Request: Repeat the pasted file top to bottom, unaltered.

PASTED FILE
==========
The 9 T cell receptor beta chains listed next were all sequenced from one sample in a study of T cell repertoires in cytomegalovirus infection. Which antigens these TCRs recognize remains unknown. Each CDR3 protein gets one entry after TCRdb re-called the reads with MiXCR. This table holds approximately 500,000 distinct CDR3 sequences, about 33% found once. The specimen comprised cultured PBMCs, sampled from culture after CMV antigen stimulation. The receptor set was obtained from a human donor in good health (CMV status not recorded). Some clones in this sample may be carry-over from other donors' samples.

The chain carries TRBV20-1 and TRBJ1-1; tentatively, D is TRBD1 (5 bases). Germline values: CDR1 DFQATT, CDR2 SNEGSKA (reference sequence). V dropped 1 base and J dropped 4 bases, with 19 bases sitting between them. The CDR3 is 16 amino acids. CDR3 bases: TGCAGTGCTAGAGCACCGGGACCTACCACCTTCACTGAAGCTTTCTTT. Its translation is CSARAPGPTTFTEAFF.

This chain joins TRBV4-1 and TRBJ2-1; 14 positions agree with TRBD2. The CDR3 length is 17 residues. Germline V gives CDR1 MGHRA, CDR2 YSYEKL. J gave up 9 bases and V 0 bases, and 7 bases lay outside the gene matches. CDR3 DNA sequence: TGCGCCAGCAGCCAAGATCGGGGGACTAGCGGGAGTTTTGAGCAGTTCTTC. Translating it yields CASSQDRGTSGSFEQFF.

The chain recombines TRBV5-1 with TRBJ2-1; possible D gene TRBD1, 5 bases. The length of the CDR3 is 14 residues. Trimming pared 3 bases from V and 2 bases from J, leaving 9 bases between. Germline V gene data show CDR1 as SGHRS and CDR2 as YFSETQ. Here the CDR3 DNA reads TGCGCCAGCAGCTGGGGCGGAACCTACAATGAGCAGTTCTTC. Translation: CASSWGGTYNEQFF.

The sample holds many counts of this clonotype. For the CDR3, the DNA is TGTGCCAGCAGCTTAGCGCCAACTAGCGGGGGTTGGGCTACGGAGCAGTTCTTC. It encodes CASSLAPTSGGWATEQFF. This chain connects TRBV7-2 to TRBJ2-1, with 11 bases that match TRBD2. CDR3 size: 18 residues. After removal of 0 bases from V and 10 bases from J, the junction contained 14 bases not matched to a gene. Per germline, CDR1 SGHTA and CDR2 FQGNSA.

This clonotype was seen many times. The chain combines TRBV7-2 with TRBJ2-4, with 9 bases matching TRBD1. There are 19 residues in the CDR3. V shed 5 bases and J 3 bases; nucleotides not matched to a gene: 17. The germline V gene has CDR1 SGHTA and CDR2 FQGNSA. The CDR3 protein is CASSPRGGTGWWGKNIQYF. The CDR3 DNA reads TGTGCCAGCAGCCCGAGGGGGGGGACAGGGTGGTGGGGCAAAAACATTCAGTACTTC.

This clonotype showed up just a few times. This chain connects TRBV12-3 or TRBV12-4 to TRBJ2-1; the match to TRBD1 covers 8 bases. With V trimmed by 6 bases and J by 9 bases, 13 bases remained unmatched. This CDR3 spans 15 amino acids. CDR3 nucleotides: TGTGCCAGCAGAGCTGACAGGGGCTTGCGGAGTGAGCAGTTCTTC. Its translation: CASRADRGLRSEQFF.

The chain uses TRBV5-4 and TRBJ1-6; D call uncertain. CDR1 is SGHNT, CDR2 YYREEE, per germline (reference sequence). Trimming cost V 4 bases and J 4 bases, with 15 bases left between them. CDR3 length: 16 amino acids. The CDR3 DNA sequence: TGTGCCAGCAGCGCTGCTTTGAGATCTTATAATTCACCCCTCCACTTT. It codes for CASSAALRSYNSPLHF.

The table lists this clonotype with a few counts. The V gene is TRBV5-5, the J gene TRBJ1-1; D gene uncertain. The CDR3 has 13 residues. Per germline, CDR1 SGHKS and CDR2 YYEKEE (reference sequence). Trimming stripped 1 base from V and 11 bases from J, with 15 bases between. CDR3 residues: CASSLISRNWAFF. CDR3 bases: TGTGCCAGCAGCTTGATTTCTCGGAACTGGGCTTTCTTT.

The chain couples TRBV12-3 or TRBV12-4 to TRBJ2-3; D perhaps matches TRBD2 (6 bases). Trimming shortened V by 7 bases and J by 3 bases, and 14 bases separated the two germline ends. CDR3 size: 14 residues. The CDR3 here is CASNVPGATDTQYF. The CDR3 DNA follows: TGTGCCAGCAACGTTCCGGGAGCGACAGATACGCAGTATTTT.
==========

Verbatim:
The 9 T cell receptor beta chains listed next were all sequenced from one sample in a study of T cell repertoires in cytomegalovirus infection. Which antigens these TCRs recognize remains unknown. Each CDR3 protein gets one entry after TCRdb re-called the reads with MiXCR. This table holds approximately 500,000 distinct CDR3 sequences, about 33% found once. The specimen comprised cultured PBMCs, sampled from culture after CMV antigen stimulation. The receptor set was obtained from a human donor in good health (CMV status not recorded). Some clones in this sample may be carry-over from other donors' samples.

The chain carries TRBV20-1 and TRBJ1-1; tentatively, D is TRBD1 (5 bases). Germline values: CDR1 DFQATT, CDR2 SNEGSKA (reference sequence). V dropped 1 base and J dropped 4 bases, with 19 bases sitting between them. The CDR3 is 16 amino acids. CDR3 bases: TGCAGTGCTAGAGCACCGGGACCTACCACCTTCACTGAAGCTTTCTTT. Its translation is CSARAPGPTTFTEAFF.

This chain joins TRBV4-1 and TRBJ2-1; 14 positions agree with TRBD2. The CDR3 length is 17 residues. Germline V gives CDR1 MGHRA, CDR2 YSYEKL. J gave up 9 bases and V 0 bases, and 7 bases lay outside the gene matches. CDR3 DNA sequence: TGCGCCAGCAGCCAAGATCGGGGGACTAGCGGGAGTTTTGAGCAGTTCTTC. Translating it yields CASSQDRGTSGSFEQFF.

The chain recombines TRBV5-1 with TRBJ2-1; possible D gene TRBD1, 5 bases. The length of the CDR3 is 14 residues. Trimming pared 3 bases from V and 2 bases from J, leaving 9 bases between. Germline V gene data show CDR1 as SGHRS and CDR2 as YFSETQ. Here the CDR3 DNA reads TGCGCCAGCAGCTGGGGCGGAACCTACAATGAGCAGTTCTTC. Translation: CASSWGGTYNEQFF.

The sample holds many counts of this clonotype. For the CDR3, the DNA is TGTGCCAGCAGCTTAGCGCCAACTAGCGGGGGTTGGGCTACGGAGCAGTTCTTC. It encodes CASSLAPTSGGWATEQFF. This chain connects TRBV7-2 to TRBJ2-1, with 11 bases that match TRBD2. CDR3 size: 18 residues. After removal of 0 bases from V and 10 bases from J, the junction contained 14 bases not matched to a gene. Per germline, CDR1 SGHTA and CDR2 FQGNSA.

This clonotype was seen many times. The chain combines TRBV7-2 with TRBJ2-4, with 9 bases matching TRBD1. There are 19 residues in the CDR3. V shed 5 bases and J 3 bases; nucleotides not matched to a gene: 17. The germline V gene has CDR1 SGHTA and CDR2 FQGNSA. The CDR3 protein is CASSPRGGTGWWGKNIQYF. The CDR3 DNA reads TGTGCCAGCAGCCCGAGGGGGGGGACAGGGTGGTGGGGCAAAAACATTCAGTACTTC.

This clonotype showed up just a few times. This chain connects TRBV12-3 or TRBV12-4 to TRBJ2-1; the match to TRBD1 covers 8 bases. With V trimmed by 6 bases and J by 9 bases, 13 bases remained unmatched. This CDR3 spans 15 amino acids. CDR3 nucleotides: TGTGCCAGCAGAGCTGACAGGGGCTTGCGGAGTGAGCAGTTCTTC. Its translation: CASRADRGLRSEQFF.

The chain uses TRBV5-4 and TRBJ1-6; D call uncertain. CDR1 is SGHNT, CDR2 YYREEE, per germline (reference sequence). Trimming cost V 4 bases and J 4 bases, with 15 bases left between them. CDR3 length: 16 amino acids. The CDR3 DNA sequence: TGTGCCAGCAGCGCTGCTTTGAGATCTTATAATTCACCCCTCCACTTT. It codes for CASSAALRSYNSPLHF.

The table lists this clonotype with a few counts. The V gene is TRBV5-5, the J gene TRBJ1-1; D gene uncertain. The CDR3 has 13 residues. Per germline, CDR1 SGHKS and CDR2 YYEKEE (reference sequence). Trimming stripped 1 base from V and 11 bases from J, with 15 bases between. CDR3 residues: CASSLISRNWAFF. CDR3 bases: TGTGCCAGCAGCTTGATTTCTCGGAACTGGGCTTTCTTT.

The chain couples TRBV12-3 or TRBV12-4 to TRBJ2-3; D perhaps matches TRBD2 (6 bases). Trimming shortened V by 7 bases and J by 3 bases, and 14 bases separated the two germline ends. CDR3 size: 14 residues. The CDR3 here is CASNVPGATDTQYF. The CDR3 DNA follows: TGTGCCAGCAACGTTCCGGGAGCGACAGATACGCAGTATTTT.